Over a recent (healthy) lunch, my friend Caitlin, a graduate of DMU’s master of public health program, and I had a lively discussion of possible topics for this blog and for DMU Magazine. Ideas ranged from the positive impact of even minor public health improvements to the effects of adverse childhood experiences, both of which Caitlin is passionate about.
Given our conversation, it was no surprise the global impact of rising rates of obesity came up. That led Caitlin to share with me a link to the BBC News’ “global fat scale.” This calculator is based on research data on the average body mass index (BMI), an estimate of how overweight or obese a person is, for the population of each of 177 nations around the world.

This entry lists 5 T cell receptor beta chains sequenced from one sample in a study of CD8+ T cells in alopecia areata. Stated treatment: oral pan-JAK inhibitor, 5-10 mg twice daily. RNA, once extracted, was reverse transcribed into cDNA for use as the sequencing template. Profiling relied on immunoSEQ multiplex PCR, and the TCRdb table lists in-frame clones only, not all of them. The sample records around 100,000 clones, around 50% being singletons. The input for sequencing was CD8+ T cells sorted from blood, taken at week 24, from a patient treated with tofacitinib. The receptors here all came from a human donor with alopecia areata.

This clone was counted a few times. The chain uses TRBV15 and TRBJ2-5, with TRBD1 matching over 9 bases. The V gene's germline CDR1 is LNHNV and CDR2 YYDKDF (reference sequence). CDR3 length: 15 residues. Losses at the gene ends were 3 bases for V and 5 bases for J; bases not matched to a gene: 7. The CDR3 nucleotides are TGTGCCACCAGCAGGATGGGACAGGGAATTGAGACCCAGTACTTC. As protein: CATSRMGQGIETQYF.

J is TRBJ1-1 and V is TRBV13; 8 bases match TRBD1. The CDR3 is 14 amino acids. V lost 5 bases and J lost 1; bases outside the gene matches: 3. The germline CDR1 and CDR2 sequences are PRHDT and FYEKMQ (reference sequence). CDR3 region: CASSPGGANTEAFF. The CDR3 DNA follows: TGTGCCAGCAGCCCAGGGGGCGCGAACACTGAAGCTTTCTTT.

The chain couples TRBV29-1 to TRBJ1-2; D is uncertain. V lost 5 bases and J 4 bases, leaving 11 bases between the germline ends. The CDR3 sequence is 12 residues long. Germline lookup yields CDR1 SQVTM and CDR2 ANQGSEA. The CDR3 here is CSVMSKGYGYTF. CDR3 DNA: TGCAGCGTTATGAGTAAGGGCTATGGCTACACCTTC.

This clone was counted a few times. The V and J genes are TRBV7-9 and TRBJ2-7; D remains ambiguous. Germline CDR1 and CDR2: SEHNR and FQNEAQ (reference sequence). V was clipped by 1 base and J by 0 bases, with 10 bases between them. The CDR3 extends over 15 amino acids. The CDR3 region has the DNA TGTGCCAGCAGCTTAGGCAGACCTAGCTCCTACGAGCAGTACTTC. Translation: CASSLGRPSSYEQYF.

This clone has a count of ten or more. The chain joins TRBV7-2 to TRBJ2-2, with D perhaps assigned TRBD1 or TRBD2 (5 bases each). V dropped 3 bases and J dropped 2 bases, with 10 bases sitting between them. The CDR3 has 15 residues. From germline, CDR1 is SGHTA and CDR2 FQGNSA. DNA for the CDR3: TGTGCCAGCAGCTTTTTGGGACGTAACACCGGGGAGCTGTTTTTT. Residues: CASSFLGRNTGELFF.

The global fat scale allows you to enter your age, gender, height (either feet or meters) and weight (either pounds or kilograms) to calculate your BMI and see how you compare with people around the world. The site also calculates how many metric tons lighter or heavier the world would be if everyone on the planet had the same BMI as yours.
The site is both fascinating and frightening. While it’s nice to know one is not the most obese person on the planet, it’s alarming to get the percentage of people who are heavier. Maybe there’s some comfort in learning the United States does not have the highest average BMI, but it’s disturbing to see obesity is indeed a worldwide problem, and that for many countries – those at the bottom of the list – lack of access to adequate food remains a persistent problem.